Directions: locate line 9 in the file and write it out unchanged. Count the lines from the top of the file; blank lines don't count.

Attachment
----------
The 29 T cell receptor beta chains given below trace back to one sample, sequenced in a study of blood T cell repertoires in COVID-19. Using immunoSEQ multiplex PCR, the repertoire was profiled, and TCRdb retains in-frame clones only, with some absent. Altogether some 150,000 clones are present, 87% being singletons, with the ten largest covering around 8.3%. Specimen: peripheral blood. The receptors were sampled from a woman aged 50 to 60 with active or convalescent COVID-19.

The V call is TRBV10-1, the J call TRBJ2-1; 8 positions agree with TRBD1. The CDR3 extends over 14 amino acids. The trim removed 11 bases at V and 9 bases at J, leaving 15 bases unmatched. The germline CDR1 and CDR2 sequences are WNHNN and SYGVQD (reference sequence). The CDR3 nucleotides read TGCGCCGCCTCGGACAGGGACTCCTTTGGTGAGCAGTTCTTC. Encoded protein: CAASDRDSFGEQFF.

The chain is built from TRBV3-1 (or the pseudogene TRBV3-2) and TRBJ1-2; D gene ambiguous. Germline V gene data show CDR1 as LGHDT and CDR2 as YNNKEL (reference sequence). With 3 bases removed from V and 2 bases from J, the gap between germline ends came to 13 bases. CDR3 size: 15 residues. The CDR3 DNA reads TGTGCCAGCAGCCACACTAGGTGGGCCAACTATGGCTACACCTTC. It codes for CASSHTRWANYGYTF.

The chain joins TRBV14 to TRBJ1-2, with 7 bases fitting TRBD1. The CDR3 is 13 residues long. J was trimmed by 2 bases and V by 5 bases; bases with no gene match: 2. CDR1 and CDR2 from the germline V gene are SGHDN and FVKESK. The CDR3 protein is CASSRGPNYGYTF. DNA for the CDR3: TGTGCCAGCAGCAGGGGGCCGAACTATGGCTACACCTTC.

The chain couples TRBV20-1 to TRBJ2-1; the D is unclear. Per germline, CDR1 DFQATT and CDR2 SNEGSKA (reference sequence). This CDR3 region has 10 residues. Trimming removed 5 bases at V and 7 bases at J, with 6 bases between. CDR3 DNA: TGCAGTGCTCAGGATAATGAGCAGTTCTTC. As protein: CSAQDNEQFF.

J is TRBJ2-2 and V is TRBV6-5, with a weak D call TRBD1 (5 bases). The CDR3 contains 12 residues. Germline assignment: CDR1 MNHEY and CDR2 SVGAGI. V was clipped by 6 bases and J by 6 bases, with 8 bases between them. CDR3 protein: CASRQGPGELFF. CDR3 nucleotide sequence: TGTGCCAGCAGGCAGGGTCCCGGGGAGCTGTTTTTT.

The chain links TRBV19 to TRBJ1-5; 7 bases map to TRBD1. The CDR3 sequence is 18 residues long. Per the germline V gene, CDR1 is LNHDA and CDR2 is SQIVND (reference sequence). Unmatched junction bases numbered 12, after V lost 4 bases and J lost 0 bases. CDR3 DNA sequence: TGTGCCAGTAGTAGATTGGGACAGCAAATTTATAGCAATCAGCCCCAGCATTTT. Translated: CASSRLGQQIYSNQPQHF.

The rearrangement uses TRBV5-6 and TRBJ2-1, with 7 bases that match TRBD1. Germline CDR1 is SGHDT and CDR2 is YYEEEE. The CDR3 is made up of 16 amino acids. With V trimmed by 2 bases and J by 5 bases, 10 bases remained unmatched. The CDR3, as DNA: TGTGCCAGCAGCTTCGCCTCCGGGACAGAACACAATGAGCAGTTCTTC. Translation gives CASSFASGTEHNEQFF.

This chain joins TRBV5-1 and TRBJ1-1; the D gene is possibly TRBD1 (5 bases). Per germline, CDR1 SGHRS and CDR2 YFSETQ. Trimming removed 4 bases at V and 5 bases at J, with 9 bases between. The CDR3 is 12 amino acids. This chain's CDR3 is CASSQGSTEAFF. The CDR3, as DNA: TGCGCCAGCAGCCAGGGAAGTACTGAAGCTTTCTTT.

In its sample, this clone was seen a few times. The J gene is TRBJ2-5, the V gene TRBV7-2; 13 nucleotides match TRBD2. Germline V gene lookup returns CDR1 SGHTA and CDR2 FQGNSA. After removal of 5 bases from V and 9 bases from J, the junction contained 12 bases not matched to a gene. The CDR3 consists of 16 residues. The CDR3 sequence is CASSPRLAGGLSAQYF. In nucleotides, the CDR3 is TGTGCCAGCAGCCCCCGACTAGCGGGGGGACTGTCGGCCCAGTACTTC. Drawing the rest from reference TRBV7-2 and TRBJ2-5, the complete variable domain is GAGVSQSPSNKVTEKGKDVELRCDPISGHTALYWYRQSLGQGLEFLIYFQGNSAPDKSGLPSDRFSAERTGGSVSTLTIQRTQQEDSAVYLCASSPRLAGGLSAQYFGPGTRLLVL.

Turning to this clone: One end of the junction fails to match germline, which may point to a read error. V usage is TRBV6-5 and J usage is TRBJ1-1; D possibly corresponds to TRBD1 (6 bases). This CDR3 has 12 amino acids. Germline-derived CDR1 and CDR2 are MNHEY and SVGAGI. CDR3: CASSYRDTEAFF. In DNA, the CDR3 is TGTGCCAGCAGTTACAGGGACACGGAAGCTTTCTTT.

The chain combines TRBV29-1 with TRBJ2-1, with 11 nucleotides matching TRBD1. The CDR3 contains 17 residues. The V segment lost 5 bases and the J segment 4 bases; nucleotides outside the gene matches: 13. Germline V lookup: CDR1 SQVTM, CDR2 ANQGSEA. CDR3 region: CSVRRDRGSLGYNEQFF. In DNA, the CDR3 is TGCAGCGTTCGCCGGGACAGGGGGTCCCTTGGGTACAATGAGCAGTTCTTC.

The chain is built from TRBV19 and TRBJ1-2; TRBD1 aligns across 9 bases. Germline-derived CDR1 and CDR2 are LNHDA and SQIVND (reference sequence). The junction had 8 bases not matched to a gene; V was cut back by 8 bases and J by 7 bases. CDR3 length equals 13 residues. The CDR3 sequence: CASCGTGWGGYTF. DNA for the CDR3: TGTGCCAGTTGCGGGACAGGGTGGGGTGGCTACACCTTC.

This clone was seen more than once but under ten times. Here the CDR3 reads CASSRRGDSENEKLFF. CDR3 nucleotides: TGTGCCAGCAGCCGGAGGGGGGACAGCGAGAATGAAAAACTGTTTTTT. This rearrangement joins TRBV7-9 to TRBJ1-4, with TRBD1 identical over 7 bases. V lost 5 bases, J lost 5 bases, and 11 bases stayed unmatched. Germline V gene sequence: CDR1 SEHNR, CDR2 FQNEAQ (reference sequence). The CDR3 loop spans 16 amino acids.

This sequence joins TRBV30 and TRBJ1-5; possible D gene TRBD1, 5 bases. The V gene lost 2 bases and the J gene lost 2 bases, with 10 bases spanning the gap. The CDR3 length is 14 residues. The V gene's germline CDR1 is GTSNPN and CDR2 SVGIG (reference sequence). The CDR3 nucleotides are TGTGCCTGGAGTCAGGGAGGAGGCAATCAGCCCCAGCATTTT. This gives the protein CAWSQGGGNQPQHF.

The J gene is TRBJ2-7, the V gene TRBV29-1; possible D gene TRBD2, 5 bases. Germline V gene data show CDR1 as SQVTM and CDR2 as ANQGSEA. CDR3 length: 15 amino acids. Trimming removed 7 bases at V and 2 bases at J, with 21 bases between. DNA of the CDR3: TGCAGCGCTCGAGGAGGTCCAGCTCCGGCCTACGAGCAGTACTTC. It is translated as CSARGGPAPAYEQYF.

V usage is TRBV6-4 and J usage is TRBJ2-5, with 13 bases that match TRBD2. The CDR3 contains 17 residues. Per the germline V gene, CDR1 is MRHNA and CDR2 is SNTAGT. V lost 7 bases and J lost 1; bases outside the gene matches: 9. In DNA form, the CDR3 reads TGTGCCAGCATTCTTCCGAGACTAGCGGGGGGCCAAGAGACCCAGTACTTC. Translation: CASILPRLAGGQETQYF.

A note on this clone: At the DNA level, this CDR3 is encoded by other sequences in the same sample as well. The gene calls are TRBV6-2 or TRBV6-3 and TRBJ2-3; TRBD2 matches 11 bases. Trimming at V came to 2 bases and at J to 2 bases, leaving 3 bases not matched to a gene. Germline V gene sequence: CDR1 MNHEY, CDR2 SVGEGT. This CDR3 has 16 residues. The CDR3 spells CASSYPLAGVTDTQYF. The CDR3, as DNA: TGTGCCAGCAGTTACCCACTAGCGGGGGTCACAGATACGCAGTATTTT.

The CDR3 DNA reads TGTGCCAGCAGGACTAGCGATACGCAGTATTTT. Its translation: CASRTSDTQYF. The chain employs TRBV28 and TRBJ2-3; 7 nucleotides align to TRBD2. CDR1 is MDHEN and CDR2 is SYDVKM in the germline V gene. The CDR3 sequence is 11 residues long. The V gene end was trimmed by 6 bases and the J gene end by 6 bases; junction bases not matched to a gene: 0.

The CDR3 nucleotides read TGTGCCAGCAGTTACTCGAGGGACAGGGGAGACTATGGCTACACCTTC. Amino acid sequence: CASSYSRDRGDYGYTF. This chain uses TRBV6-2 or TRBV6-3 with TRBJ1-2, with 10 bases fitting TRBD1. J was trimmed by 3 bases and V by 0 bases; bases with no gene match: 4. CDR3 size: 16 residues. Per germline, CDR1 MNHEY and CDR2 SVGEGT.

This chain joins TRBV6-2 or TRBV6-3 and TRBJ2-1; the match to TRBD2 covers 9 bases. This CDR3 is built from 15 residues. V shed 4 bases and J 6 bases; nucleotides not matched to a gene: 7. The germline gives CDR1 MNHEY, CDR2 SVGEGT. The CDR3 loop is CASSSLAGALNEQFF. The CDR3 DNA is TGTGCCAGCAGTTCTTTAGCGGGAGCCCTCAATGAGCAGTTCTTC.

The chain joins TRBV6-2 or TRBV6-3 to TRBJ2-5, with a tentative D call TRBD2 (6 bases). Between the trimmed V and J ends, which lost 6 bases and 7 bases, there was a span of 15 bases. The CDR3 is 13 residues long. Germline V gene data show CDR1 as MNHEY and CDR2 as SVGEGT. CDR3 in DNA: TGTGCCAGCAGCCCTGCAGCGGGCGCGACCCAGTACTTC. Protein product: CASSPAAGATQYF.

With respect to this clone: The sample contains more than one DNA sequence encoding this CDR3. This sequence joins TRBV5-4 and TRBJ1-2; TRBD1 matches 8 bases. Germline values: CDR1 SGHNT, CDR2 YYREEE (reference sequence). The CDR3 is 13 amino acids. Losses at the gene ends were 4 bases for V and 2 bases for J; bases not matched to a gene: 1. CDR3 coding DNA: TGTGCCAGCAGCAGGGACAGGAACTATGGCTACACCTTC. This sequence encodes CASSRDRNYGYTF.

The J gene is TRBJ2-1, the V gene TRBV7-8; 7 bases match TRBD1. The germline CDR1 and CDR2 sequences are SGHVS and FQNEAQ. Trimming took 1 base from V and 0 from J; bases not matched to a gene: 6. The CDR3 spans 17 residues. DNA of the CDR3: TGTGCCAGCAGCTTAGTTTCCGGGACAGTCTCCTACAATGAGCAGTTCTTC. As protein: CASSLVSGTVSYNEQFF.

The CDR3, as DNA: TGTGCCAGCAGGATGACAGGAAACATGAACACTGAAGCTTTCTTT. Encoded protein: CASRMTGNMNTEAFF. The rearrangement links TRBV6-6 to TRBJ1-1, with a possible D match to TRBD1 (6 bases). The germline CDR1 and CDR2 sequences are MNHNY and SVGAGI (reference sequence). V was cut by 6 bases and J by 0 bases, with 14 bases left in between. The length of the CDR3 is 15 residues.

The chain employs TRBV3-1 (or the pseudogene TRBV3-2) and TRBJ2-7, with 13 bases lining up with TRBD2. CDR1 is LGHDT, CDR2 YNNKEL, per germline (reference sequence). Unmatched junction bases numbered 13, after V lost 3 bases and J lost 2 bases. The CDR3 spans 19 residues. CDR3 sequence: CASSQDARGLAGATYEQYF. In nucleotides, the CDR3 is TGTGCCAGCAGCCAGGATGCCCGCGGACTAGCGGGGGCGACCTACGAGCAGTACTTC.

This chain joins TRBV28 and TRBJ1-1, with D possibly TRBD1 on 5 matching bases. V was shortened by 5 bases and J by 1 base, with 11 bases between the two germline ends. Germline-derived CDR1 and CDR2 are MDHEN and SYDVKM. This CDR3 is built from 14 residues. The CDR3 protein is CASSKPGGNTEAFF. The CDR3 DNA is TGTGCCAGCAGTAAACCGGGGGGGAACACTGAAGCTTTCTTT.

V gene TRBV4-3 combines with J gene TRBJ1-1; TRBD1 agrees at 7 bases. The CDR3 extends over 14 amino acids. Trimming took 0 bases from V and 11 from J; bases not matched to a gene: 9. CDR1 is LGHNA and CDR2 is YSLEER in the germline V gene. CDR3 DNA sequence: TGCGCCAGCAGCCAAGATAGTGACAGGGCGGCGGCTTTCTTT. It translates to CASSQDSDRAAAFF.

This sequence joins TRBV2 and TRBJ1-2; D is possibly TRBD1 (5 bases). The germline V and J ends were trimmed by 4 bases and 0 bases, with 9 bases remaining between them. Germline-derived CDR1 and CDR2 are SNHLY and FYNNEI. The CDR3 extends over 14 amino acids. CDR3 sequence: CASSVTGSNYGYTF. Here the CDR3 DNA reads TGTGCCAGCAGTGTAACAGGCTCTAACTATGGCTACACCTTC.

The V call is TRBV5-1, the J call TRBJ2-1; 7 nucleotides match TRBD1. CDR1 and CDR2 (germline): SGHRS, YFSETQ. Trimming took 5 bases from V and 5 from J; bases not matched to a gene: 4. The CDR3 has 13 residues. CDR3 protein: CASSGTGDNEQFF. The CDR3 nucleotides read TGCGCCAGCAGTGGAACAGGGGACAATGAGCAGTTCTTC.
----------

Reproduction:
This chain joins TRBV5-1 and TRBJ1-1; the D gene is possibly TRBD1 (5 bases). Per germline, CDR1 SGHRS and CDR2 YFSETQ. Trimming removed 4 bases at V and 5 bases at J, with 9 bases between. The CDR3 is 12 amino acids. This chain's CDR3 is CASSQGSTEAFF. The CDR3, as DNA: TGCGCCAGCAGCCAGGGAAGTACTGAAGCTTTCTTT.